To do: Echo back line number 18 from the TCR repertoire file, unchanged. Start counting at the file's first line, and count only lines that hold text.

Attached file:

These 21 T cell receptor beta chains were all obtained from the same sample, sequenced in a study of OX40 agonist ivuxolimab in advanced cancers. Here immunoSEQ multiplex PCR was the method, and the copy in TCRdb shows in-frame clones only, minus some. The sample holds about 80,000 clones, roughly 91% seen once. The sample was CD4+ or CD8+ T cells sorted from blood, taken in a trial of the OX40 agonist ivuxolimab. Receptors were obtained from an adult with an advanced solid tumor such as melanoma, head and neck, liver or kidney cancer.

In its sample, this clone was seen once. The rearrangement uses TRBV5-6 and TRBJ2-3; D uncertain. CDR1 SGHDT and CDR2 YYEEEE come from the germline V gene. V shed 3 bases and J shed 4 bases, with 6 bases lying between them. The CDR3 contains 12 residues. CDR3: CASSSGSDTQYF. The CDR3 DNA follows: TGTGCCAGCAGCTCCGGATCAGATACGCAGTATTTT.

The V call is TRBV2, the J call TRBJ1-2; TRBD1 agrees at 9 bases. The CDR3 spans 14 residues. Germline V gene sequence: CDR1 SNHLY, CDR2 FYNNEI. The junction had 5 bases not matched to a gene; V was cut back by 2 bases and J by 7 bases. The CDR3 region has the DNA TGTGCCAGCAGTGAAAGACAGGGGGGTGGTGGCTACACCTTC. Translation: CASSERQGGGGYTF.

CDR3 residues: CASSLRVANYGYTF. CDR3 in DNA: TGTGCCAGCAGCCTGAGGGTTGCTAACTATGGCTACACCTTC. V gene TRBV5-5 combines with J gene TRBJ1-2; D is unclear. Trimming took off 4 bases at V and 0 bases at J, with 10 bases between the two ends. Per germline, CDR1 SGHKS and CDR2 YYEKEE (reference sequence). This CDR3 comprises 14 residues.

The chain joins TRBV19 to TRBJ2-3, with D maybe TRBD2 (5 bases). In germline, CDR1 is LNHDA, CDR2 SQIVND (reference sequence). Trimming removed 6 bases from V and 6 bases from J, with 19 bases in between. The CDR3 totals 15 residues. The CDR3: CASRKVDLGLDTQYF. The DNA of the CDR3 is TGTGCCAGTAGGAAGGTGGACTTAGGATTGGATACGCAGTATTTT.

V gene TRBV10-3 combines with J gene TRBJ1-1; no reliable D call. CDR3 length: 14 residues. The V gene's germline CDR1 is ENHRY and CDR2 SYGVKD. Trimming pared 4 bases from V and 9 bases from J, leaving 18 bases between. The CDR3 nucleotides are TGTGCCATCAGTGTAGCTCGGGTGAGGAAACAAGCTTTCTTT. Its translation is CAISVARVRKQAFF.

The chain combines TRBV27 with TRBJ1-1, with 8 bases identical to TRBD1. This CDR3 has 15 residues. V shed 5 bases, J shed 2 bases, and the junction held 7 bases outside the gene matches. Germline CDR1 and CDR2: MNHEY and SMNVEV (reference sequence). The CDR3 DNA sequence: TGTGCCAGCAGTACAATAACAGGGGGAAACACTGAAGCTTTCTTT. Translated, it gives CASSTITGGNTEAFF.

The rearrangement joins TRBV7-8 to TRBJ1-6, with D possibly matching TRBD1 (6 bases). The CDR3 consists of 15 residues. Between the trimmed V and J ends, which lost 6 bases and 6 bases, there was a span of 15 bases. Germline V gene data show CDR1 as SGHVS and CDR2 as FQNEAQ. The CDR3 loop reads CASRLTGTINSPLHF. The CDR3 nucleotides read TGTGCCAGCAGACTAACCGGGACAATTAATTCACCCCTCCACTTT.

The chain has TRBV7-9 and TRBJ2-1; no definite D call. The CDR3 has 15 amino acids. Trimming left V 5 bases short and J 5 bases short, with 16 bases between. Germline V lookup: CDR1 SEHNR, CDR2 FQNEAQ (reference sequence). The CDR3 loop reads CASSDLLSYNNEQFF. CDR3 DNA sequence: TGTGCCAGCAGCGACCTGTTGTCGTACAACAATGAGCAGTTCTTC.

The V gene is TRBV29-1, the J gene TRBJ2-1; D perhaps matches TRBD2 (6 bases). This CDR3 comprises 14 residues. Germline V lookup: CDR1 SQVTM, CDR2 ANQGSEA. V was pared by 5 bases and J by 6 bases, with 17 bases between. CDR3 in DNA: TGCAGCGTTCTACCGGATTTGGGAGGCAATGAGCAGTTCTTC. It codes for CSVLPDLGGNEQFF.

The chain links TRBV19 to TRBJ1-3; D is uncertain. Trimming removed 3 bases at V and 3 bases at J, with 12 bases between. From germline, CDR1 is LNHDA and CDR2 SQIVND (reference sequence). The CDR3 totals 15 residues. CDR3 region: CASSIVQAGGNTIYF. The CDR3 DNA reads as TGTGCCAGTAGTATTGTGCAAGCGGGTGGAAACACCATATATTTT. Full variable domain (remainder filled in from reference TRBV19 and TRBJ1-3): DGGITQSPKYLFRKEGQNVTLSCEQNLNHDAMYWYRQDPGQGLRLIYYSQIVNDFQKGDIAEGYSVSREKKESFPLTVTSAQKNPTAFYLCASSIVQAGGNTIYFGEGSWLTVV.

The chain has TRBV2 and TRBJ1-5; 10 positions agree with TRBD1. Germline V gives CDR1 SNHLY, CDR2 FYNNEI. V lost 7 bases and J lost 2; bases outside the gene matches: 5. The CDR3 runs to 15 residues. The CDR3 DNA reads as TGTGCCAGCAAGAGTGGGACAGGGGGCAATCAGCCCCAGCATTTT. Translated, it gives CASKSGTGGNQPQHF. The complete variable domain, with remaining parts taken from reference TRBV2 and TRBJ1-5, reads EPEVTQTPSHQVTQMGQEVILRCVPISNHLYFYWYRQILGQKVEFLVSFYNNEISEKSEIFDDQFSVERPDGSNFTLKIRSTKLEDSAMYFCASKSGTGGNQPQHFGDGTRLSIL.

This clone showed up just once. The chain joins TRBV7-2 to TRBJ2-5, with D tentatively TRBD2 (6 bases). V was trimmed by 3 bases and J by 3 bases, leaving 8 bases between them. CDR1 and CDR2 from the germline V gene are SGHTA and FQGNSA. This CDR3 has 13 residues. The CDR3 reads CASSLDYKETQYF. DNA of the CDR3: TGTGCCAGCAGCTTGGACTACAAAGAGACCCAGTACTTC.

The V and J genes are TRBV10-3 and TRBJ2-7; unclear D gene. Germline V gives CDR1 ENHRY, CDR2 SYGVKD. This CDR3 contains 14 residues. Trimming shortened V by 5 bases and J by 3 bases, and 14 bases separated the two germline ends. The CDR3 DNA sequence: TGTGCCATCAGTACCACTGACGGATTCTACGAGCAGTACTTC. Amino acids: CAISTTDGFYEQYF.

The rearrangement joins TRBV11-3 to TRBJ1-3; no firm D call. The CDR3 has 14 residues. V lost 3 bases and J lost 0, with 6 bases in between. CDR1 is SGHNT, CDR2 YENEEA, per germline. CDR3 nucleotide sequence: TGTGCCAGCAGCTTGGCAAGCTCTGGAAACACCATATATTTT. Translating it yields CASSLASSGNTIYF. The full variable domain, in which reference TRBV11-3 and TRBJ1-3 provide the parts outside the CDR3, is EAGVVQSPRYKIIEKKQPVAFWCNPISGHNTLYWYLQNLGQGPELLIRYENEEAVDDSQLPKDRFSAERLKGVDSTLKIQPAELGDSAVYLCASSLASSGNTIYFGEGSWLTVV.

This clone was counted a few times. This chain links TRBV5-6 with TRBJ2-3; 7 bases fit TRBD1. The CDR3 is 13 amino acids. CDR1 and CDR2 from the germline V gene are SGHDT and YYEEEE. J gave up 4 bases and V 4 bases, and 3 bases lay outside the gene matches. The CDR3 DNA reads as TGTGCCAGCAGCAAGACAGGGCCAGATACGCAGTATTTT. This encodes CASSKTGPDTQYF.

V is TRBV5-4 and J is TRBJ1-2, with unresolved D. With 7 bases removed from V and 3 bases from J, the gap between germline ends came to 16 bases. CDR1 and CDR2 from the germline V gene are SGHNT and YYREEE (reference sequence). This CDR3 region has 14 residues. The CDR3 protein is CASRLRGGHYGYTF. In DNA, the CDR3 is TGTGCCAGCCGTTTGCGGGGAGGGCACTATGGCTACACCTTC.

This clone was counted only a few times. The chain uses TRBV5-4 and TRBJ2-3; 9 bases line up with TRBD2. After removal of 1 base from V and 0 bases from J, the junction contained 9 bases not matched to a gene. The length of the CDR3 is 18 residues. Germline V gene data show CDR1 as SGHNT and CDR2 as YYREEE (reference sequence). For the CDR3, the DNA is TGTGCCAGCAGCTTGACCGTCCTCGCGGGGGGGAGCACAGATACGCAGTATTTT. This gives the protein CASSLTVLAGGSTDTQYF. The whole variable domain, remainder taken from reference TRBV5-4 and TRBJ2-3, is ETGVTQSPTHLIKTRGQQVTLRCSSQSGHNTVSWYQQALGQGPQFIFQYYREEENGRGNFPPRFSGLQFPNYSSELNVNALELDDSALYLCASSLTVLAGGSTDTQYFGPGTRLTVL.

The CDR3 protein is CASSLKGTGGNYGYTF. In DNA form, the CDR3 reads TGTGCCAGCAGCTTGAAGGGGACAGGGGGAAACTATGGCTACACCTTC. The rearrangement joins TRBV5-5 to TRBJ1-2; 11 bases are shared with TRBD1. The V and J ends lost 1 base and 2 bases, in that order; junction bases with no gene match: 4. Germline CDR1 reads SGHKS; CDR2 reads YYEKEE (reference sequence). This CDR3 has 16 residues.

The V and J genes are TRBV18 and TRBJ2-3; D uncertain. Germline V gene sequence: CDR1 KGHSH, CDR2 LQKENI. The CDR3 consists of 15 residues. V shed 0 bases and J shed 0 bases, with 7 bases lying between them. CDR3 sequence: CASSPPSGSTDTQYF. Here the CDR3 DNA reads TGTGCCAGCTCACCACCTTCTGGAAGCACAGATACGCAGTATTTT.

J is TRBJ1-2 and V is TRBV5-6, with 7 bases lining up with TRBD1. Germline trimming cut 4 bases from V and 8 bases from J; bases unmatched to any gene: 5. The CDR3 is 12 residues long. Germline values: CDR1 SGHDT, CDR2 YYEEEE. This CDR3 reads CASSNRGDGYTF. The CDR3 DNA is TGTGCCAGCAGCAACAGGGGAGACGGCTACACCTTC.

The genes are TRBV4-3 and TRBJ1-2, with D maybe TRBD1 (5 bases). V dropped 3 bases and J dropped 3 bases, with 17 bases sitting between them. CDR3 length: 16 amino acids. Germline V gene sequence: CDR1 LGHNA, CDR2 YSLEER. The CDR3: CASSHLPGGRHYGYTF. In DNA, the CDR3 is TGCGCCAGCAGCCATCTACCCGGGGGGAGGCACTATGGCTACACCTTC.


This clone was counted only a few times. The chain uses TRBV5-4 and TRBJ2-3; 9 bases line up with TRBD2. After removal of 1 base from V and 0 bases from J, the junction contained 9 bases not matched to a gene. The length of the CDR3 is 18 residues. Germline V gene data show CDR1 as SGHNT and CDR2 as YYREEE (reference sequence). For the CDR3, the DNA is TGTGCCAGCAGCTTGACCGTCCTCGCGGGGGGGAGCACAGATACGCAGTATTTT. This gives the protein CASSLTVLAGGSTDTQYF. The whole variable domain, remainder taken from reference TRBV5-4 and TRBJ2-3, is ETGVTQSPTHLIKTRGQQVTLRCSSQSGHNTVSWYQQALGQGPQFIFQYYREEENGRGNFPPRFSGLQFPNYSSELNVNALELDDSALYLCASSLTVLAGGSTDTQYFGPGTRLTVL.